Rohit Sharma's overall record in the IPL is substantial, but over the past three years, his numbers had dipped somewhat. That the Mumbai Indians still won twice in those three years speaks to the strength of the franchise, but they did it with a somewhat lesser contribution from their captain than they have usually been accustomed to.

From 2017 to 2019, Sharma averaged 25.60 and struck his runs at 127.52, both well below what his numbers had been from 2008 to 2016: an average of 33.68 and a strike rate of 131.72. The difference is more stark when you look at his impact per innings according to ESPNcricinfo's Smart Stats algorithm - among the 12 years he's played in the IPL, his two lowest years were 2017 and 2018, while 2019 ranks eighth.

Perhaps not entirely coincidentally, the years 2017 to 2019 also saw an upswing in the overall scoring rate in the IPL, with run rates for the tournament being 8.41, 8.64 and 8.41 in each successive year - having never gone past the 8.40 mark in any previous IPL year.

That's not to say the pace of the T20 game was becoming more rapid than Sharma could handle. He can - and has been - as devastating in the shortest format as he is in one-day cricket. But in his latest avatar, Sharma has worked out a method which generally sees him be more circumspect at the start before exploding later on. It works a treat when he stays for any length of time, but if he's out early, his numbers suffer. And the nature of T20 cricket is that you will be out early more often than you go deep.

As among the smartest thinkers of the game, Sharma will have worked out the method that suits his team best, even if that means a dip in his personal numbers, and there are sound reasons for his approach. Given the Mumbai Indians' depth and hitting power, even a below-par Sharma score can be absorbed. And when he's at his best, he can add a layer of firepower that takes the team to another level. On balance, that is a trade-off that benefits the team, and the results are inarguable too.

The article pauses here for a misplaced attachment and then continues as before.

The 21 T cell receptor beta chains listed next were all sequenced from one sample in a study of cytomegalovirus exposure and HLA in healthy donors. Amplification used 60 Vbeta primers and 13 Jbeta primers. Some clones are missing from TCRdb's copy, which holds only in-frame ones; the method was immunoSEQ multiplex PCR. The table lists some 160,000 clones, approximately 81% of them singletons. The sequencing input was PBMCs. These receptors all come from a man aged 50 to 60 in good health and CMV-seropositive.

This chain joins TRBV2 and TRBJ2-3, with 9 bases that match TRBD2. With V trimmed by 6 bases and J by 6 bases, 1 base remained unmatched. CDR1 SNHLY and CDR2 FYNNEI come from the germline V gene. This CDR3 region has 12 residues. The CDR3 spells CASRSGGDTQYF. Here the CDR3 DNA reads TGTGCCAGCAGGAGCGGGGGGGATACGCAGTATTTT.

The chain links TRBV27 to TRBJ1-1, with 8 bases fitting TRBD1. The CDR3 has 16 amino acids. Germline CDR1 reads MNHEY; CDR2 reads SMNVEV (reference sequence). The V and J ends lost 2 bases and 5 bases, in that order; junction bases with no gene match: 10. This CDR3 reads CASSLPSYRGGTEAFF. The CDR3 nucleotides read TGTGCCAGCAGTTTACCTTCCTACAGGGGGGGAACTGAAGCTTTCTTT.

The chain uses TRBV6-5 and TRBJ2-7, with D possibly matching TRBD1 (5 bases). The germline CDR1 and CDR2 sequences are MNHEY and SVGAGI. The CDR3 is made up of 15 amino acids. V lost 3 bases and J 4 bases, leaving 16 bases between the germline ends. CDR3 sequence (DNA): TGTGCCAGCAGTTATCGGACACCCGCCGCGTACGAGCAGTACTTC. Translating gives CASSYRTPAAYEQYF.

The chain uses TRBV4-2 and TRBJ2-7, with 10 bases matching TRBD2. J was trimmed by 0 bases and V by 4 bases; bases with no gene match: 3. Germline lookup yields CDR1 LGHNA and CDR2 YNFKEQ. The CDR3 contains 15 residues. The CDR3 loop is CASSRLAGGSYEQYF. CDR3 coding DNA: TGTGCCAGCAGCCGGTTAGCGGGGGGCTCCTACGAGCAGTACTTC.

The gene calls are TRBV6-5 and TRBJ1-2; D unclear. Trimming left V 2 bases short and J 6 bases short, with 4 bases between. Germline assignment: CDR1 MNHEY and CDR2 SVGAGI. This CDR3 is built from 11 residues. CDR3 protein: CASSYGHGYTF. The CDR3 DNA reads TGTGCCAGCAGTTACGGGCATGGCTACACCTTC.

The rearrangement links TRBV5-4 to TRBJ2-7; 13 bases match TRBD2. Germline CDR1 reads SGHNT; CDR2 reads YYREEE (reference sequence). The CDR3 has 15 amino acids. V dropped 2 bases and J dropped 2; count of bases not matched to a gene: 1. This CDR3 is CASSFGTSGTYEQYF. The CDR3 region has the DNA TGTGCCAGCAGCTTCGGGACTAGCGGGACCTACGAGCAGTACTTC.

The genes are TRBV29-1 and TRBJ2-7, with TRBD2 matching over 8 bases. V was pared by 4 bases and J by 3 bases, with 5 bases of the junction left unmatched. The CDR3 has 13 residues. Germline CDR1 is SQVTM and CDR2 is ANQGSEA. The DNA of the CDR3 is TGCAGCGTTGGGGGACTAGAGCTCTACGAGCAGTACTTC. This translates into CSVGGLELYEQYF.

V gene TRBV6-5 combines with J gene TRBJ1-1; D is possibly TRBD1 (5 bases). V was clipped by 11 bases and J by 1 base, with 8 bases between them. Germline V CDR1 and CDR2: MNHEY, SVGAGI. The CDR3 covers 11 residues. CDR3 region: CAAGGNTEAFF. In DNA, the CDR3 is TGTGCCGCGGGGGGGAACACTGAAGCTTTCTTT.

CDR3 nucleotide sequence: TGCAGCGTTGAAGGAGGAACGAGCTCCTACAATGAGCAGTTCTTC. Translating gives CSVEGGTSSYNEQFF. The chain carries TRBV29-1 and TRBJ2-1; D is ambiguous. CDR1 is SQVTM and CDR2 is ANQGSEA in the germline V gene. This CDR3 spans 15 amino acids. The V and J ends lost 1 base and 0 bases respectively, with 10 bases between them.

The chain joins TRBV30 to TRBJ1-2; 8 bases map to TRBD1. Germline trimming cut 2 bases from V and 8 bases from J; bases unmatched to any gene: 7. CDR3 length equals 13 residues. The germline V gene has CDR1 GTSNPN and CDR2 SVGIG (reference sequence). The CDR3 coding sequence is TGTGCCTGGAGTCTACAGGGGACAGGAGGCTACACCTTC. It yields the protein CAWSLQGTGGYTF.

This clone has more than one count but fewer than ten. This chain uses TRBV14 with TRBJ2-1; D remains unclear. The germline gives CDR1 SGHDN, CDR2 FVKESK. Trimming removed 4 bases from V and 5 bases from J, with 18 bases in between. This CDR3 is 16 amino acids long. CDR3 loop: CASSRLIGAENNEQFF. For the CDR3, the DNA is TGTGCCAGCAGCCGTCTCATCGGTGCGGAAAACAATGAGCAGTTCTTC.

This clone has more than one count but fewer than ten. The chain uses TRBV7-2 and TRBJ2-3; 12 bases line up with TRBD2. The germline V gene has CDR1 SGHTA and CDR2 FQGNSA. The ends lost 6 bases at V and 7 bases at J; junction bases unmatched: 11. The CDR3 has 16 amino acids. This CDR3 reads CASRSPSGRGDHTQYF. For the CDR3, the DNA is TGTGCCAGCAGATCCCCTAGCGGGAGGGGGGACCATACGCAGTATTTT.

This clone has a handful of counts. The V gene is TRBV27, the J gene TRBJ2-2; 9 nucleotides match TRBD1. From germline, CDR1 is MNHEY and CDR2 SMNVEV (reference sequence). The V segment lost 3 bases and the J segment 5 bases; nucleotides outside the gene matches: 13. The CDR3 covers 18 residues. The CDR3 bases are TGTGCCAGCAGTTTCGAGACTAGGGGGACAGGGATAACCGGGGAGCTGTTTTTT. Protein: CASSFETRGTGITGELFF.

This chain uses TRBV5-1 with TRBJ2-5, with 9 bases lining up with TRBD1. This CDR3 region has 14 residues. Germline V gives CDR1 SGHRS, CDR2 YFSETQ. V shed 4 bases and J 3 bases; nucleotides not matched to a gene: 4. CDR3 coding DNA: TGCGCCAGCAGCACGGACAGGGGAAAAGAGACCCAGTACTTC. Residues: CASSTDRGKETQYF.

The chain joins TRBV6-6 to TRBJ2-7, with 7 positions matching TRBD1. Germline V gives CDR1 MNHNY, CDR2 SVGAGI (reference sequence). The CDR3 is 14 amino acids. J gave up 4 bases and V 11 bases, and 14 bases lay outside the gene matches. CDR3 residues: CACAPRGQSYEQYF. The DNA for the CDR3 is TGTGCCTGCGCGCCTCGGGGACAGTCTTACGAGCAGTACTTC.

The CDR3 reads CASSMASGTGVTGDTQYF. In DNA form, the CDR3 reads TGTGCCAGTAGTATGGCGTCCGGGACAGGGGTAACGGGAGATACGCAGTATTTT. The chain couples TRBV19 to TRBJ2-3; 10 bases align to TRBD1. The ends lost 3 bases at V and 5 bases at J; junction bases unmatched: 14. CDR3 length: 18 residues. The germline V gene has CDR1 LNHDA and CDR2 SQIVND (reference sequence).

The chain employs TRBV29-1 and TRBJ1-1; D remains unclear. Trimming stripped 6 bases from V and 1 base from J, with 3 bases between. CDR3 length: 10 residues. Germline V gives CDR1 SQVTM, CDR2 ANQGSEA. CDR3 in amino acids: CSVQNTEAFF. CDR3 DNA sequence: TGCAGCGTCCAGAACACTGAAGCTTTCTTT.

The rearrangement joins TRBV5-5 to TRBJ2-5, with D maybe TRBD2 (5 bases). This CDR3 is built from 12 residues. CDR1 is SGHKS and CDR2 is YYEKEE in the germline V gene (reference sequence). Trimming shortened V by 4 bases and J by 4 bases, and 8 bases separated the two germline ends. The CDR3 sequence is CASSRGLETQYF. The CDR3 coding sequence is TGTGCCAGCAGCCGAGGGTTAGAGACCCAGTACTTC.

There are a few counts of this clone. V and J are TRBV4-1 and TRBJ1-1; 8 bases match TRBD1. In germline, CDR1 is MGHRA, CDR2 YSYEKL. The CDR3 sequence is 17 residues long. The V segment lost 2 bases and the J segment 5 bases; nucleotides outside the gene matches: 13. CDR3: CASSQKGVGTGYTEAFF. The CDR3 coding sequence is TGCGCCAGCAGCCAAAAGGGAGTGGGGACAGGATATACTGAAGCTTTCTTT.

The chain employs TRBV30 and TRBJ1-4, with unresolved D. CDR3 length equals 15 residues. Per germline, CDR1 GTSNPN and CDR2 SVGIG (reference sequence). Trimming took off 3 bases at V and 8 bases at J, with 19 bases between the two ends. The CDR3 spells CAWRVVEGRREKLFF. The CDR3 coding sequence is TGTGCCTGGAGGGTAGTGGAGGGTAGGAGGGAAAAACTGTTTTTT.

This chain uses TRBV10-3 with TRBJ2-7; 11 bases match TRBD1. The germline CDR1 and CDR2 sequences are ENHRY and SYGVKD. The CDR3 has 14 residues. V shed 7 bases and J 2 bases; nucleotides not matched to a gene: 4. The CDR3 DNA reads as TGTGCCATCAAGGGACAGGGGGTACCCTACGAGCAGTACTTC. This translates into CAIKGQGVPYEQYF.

And now, with the IPL moving to the UAE, it might just be a reversion to the mean that sees Sharma's method be even more effective. The first evidence of that was in how Sharma packed a punch in his 80 off 54 balls against the Kolkata Knight Riders, leading his side to a formidable 195 for 5 and, eventually, a comprehensive win.

The Mumbai Indians play eight of their league matches in Abu Dhabi, with three each in Dubai and Sharjah. The Sheikh Zayed Stadium in Abu Dhabi has not been as conducive to big-hitting as the Wankhede has been. Before the Mumbai Indians played the Knight Riders, a six was hit every 49 balls at the venue, as opposed to every 17 balls at the Wankhede. The ground itself is bigger, and the pitches have tended not to be as flat. In T20s since 2017, the run rate at Abu Dhabi has been 7.3, lower than any IPL venue in that timeframe.

A lower par score means that if Sharma does fall early, it will cause even less of a dent to the side than it normally does. But the fun comes when he goes big, because then, ground size becomes irrelevant, and he can power his team to a Wankhede total in Abu Dhabi.

The square boundaries in Abu Dhabi are the longest ones, and the Knight Riders tried to make the Mumbai Indians batsmen aim for those by bowling into the pitch, but it was a ploy that backfired badly. Sharma faced 20 balls that were short or back of a length, and smoked them for 49 runs. Sharma's own bowlers later successfully implemented the short-ball strategy to the Knight Riders batsmen, but they had considerably more zip.

What Sharma's innings, and the later bowling by the trio of Jasprit Bumrah, Trent Boult and James Pattinson, showed was how differently the same strategy could play out given who the bowlers and batsmen were. With Sharma, the lord of the pull shot - "I back myself to play that shot. I'm pretty confident playing it, love playing it and practice it quite a bit," he would tell host broadcaster Star later - the margin for error in length, direction and pace are much smaller.

What that means is Sharma is going to play a majority of his matches on a ground that historically hasn't been a tall-scoring one, thus affording him greater leeway at the start of an innings. And that the most challenging areas to hit on the ground are more easily accessible to him than most. If ever there was a time to shrug away the below-par IPL returns of the last three years, it is now.